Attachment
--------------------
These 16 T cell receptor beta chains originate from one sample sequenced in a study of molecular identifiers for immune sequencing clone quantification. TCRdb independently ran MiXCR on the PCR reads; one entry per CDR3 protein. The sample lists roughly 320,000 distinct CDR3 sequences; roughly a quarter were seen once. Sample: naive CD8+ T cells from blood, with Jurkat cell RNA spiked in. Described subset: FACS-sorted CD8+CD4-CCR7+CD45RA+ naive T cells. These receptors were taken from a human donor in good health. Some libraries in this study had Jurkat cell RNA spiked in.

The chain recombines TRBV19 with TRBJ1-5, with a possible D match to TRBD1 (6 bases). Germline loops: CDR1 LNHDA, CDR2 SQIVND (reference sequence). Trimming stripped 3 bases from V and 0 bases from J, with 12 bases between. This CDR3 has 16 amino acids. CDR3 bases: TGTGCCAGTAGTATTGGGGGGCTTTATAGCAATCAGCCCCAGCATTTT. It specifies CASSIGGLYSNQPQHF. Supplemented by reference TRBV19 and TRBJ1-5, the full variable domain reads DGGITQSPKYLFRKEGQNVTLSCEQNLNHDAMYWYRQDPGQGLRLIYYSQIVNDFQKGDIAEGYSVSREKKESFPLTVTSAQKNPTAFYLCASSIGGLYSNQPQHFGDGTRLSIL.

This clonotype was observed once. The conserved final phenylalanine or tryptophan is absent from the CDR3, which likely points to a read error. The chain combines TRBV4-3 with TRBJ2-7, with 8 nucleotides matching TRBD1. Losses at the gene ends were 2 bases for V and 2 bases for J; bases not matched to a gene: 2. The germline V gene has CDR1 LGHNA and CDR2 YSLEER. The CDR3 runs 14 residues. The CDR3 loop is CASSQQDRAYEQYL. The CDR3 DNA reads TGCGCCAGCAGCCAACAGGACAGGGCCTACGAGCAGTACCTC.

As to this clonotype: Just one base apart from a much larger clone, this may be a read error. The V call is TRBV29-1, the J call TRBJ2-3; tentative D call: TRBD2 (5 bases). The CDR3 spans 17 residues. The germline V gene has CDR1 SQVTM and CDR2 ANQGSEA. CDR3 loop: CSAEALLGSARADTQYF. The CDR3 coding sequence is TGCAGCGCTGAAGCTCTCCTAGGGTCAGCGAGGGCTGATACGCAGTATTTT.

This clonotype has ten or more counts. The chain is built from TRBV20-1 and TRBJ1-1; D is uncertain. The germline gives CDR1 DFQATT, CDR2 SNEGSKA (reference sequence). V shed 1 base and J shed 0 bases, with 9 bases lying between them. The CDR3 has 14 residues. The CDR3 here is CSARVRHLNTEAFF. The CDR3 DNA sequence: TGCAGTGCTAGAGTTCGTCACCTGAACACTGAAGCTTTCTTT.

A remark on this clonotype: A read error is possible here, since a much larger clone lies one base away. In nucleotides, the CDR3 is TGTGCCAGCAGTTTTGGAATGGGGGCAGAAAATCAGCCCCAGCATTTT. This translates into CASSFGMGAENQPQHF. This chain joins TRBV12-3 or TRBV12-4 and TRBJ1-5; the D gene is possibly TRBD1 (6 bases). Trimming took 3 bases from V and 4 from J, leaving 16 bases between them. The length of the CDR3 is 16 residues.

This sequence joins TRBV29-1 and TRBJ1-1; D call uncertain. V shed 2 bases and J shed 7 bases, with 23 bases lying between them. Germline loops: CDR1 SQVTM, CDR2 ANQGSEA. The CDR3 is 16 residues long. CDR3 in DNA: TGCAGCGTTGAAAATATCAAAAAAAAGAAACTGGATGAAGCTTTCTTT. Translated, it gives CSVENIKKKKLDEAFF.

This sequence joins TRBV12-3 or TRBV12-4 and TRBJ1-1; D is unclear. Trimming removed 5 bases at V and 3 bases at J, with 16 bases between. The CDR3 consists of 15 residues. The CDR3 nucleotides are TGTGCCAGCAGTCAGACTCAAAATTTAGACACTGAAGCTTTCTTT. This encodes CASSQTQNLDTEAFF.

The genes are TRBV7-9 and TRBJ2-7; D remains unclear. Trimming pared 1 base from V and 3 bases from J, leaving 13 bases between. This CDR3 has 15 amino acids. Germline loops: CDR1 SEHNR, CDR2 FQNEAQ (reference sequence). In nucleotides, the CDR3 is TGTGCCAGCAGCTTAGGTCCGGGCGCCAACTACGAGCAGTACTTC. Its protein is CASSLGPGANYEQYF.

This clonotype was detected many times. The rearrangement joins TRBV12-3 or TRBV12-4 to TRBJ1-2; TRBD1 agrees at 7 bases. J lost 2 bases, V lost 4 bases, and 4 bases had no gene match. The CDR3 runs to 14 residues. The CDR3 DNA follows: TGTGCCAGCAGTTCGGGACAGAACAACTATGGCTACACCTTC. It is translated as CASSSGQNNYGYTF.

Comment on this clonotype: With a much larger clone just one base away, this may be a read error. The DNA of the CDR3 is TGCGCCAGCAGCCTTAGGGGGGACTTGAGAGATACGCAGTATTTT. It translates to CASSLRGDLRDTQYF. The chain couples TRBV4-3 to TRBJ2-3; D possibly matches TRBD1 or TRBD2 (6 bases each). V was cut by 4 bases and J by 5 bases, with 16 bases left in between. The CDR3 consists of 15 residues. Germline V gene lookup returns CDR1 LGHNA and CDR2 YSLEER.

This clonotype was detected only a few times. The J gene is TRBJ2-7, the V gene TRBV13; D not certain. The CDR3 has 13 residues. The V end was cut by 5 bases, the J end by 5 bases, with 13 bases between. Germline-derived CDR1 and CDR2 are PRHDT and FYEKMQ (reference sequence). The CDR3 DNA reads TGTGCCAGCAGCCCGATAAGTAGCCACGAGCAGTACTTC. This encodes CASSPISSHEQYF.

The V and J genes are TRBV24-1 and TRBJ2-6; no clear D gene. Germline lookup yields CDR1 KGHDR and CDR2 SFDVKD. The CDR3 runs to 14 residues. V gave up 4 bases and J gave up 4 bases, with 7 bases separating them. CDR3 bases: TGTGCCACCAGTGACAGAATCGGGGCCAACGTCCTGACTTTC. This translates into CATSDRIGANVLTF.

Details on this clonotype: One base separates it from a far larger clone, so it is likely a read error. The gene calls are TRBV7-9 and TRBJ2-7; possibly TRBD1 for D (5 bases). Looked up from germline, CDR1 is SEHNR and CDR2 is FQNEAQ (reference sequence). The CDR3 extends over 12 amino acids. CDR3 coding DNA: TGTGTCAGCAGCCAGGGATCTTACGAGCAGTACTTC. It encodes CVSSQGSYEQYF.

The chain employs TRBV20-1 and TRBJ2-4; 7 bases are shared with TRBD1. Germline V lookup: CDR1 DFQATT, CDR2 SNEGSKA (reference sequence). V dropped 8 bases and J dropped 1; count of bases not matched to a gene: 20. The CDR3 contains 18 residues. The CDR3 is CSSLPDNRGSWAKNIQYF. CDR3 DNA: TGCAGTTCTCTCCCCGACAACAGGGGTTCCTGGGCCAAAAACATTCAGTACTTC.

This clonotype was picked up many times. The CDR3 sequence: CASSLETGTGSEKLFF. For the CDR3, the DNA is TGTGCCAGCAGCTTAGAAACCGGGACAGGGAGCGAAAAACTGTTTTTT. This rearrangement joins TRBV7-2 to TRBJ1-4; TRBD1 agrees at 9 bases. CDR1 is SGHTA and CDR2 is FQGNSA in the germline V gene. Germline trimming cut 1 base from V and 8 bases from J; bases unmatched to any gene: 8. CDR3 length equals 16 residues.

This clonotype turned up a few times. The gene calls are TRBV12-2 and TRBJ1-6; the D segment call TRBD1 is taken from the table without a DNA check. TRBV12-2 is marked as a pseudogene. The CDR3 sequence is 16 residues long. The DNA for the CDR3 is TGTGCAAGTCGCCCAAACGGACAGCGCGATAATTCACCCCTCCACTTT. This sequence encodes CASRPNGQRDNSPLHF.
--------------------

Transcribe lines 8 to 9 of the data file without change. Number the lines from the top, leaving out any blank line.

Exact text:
This sequence joins TRBV12-3 or TRBV12-4 and TRBJ1-1; D is unclear. Trimming removed 5 bases at V and 3 bases at J, with 16 bases between. The CDR3 consists of 15 residues. The CDR3 nucleotides are TGTGCCAGCAGTCAGACTCAAAATTTAGACACTGAAGCTTTCTTT. This encodes CASSQTQNLDTEAFF.

The genes are TRBV7-9 and TRBJ2-7; D remains unclear. Trimming pared 1 base from V and 3 bases from J, leaving 13 bases between. This CDR3 has 15 amino acids. Germline loops: CDR1 SEHNR, CDR2 FQNEAQ (reference sequence). In nucleotides, the CDR3 is TGTGCCAGCAGCTTAGGTCCGGGCGCCAACTACGAGCAGTACTTC. Its protein is CASSLGPGANYEQYF.